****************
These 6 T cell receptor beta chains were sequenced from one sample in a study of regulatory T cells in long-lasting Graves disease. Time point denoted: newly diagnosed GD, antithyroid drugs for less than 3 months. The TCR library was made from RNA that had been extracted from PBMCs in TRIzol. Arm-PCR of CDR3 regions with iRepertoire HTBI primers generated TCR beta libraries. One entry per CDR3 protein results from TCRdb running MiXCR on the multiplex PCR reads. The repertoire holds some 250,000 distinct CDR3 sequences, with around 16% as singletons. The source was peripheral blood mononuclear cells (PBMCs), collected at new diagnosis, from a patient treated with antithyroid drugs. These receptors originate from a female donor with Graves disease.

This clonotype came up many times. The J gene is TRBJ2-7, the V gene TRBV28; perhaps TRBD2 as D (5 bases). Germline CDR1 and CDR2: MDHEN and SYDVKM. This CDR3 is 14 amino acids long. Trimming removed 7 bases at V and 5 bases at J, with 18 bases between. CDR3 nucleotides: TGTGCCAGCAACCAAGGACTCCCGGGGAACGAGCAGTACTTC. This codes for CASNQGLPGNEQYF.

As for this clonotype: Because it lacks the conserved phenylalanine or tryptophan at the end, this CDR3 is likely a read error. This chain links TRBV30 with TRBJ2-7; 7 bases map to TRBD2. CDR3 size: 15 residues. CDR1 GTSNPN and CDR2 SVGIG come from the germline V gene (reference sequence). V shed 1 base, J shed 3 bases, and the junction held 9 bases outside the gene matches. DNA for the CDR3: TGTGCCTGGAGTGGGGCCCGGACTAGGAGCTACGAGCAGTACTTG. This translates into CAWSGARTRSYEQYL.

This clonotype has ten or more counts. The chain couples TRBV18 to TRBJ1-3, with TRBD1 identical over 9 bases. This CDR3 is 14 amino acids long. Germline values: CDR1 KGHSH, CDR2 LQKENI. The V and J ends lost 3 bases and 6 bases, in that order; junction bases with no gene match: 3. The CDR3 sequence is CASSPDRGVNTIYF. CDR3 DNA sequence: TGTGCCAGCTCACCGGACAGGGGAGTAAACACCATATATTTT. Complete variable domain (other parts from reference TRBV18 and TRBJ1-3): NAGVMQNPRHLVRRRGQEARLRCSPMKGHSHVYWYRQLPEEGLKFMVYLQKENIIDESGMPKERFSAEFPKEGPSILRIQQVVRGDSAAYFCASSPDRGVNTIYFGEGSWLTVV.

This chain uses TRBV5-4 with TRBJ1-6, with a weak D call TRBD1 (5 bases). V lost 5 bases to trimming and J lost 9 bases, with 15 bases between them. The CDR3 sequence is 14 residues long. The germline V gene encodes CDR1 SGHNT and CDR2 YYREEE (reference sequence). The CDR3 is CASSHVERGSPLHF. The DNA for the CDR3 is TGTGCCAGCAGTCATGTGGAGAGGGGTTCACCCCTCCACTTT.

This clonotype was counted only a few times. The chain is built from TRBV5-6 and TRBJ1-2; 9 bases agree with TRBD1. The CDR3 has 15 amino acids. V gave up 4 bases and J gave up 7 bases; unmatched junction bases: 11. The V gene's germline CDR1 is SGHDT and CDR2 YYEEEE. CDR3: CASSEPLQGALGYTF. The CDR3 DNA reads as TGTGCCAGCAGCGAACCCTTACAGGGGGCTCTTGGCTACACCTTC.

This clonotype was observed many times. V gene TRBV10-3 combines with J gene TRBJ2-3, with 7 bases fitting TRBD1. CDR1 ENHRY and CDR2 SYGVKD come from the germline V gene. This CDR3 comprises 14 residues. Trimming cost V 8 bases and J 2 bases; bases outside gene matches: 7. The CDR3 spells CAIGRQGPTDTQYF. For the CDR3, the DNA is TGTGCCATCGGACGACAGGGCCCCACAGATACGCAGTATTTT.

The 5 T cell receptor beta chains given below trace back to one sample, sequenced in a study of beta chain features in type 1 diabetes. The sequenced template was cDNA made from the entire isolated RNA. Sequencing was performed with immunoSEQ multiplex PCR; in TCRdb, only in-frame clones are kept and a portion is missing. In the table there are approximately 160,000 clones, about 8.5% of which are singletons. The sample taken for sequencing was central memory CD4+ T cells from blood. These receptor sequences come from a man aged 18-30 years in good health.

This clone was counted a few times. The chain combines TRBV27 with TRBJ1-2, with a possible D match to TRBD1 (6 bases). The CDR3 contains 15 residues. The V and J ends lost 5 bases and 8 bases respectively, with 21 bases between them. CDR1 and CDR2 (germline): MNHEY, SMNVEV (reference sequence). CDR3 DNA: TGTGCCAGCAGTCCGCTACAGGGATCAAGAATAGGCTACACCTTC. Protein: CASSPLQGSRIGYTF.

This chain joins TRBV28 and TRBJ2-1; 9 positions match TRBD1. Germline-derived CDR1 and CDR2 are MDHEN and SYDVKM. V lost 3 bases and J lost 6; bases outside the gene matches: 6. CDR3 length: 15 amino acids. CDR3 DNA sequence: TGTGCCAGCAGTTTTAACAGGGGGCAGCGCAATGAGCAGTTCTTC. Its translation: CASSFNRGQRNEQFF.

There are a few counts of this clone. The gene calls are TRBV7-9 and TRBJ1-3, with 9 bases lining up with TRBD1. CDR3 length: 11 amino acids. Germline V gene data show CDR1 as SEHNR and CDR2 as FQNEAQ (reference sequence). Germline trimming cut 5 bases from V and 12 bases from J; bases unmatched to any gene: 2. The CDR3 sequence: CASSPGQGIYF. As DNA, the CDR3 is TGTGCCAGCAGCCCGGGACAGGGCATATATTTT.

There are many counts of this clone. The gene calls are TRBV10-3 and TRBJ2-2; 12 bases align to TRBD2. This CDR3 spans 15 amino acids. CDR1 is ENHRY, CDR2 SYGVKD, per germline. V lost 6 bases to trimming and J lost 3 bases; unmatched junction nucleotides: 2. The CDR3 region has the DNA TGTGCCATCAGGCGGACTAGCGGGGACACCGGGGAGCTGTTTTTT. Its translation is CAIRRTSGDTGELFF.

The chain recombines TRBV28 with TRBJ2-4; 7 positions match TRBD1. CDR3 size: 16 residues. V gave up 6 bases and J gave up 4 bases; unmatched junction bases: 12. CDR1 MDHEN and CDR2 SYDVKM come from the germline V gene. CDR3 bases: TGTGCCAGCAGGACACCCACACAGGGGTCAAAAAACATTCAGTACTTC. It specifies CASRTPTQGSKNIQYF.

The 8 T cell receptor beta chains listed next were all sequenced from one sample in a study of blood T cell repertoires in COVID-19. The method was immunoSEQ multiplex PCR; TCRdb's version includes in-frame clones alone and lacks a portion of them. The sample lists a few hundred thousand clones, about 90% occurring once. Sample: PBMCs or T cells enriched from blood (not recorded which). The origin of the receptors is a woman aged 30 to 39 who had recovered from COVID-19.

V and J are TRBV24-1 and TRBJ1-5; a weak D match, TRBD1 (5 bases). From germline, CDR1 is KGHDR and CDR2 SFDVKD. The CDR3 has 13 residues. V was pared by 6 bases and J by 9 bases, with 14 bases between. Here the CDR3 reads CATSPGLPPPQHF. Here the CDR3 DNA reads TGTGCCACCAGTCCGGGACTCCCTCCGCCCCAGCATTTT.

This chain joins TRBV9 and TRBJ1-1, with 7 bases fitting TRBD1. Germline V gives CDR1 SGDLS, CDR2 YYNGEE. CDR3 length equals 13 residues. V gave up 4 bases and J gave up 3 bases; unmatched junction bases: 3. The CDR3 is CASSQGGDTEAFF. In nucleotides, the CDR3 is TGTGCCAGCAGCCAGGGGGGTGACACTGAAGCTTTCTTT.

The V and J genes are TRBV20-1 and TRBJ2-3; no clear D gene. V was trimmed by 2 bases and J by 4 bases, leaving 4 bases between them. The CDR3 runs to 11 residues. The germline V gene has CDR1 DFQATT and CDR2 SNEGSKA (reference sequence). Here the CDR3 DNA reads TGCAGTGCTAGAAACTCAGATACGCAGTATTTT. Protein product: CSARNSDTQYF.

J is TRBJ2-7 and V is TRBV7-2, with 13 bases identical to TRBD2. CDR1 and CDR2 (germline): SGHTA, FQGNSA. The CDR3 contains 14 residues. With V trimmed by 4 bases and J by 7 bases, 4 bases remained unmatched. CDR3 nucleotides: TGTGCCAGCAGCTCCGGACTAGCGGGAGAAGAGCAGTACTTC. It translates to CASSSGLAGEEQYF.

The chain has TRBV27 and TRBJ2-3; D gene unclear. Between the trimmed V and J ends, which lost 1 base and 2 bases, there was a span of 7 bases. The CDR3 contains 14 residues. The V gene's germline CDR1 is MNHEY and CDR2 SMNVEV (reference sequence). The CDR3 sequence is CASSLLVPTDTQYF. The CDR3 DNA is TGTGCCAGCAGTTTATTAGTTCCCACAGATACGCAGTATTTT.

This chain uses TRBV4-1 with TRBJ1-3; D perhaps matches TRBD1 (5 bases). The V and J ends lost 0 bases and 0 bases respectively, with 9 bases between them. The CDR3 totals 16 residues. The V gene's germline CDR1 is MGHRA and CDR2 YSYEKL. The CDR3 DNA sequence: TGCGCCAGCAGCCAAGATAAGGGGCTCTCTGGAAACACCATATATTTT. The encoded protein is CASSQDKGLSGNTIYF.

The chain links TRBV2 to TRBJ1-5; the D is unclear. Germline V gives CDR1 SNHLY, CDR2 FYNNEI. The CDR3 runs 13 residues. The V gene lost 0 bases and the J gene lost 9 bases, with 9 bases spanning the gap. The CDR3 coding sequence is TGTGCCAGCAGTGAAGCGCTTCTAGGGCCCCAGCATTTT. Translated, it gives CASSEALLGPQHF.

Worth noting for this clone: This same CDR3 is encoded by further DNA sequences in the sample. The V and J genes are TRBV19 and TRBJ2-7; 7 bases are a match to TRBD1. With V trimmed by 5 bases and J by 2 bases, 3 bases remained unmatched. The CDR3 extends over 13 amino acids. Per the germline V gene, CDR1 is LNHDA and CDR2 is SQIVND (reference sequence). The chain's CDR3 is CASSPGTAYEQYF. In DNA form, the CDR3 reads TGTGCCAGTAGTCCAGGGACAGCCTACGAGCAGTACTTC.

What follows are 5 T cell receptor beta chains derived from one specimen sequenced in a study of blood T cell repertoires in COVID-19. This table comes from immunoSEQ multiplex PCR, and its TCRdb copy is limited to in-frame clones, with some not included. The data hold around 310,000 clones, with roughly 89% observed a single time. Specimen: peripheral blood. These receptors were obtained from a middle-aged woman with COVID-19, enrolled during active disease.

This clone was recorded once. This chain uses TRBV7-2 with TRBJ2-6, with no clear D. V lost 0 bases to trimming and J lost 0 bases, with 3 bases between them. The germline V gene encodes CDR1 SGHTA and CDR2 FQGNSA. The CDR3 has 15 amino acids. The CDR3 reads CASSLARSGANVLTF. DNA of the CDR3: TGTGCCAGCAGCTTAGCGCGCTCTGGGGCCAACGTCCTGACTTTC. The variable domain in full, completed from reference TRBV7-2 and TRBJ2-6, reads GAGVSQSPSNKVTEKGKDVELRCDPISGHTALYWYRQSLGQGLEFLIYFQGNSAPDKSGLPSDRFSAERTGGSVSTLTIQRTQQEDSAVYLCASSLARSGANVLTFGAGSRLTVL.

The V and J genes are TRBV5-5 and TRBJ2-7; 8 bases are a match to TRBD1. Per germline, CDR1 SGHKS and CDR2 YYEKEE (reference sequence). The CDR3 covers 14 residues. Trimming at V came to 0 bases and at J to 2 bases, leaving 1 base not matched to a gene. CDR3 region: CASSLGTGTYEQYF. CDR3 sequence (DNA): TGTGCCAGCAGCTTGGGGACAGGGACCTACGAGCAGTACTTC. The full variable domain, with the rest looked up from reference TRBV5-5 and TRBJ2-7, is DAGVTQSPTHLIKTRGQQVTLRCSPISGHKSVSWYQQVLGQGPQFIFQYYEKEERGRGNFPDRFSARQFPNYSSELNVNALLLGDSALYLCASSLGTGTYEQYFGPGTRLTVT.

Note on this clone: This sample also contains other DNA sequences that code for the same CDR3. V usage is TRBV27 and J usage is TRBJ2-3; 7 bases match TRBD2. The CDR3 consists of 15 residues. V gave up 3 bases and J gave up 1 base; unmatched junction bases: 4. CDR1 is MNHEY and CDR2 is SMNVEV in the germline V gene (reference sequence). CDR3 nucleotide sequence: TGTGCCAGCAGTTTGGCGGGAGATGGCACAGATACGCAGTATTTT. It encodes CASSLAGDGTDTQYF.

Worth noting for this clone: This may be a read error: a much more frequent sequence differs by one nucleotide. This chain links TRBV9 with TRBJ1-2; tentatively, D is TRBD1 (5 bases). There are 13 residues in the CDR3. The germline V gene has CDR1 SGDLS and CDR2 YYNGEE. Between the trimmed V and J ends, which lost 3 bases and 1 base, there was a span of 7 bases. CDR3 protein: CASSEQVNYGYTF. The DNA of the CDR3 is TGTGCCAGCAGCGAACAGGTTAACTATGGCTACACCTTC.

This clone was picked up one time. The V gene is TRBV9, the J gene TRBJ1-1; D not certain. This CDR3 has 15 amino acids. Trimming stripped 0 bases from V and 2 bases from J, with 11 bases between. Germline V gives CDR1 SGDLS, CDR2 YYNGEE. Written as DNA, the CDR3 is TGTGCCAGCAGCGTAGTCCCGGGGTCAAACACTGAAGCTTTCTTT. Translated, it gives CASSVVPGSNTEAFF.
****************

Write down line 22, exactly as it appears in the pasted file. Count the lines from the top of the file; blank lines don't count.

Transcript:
Worth noting for this clone: This same CDR3 is encoded by further DNA sequences in the sample. The V and J genes are TRBV19 and TRBJ2-7; 7 bases are a match to TRBD1. With V trimmed by 5 bases and J by 2 bases, 3 bases remained unmatched. The CDR3 extends over 13 amino acids. Per the germline V gene, CDR1 is LNHDA and CDR2 is SQIVND (reference sequence). The chain's CDR3 is CASSPGTAYEQYF. In DNA form, the CDR3 reads TGTGCCAGTAGTCCAGGGACAGCCTACGAGCAGTACTTC.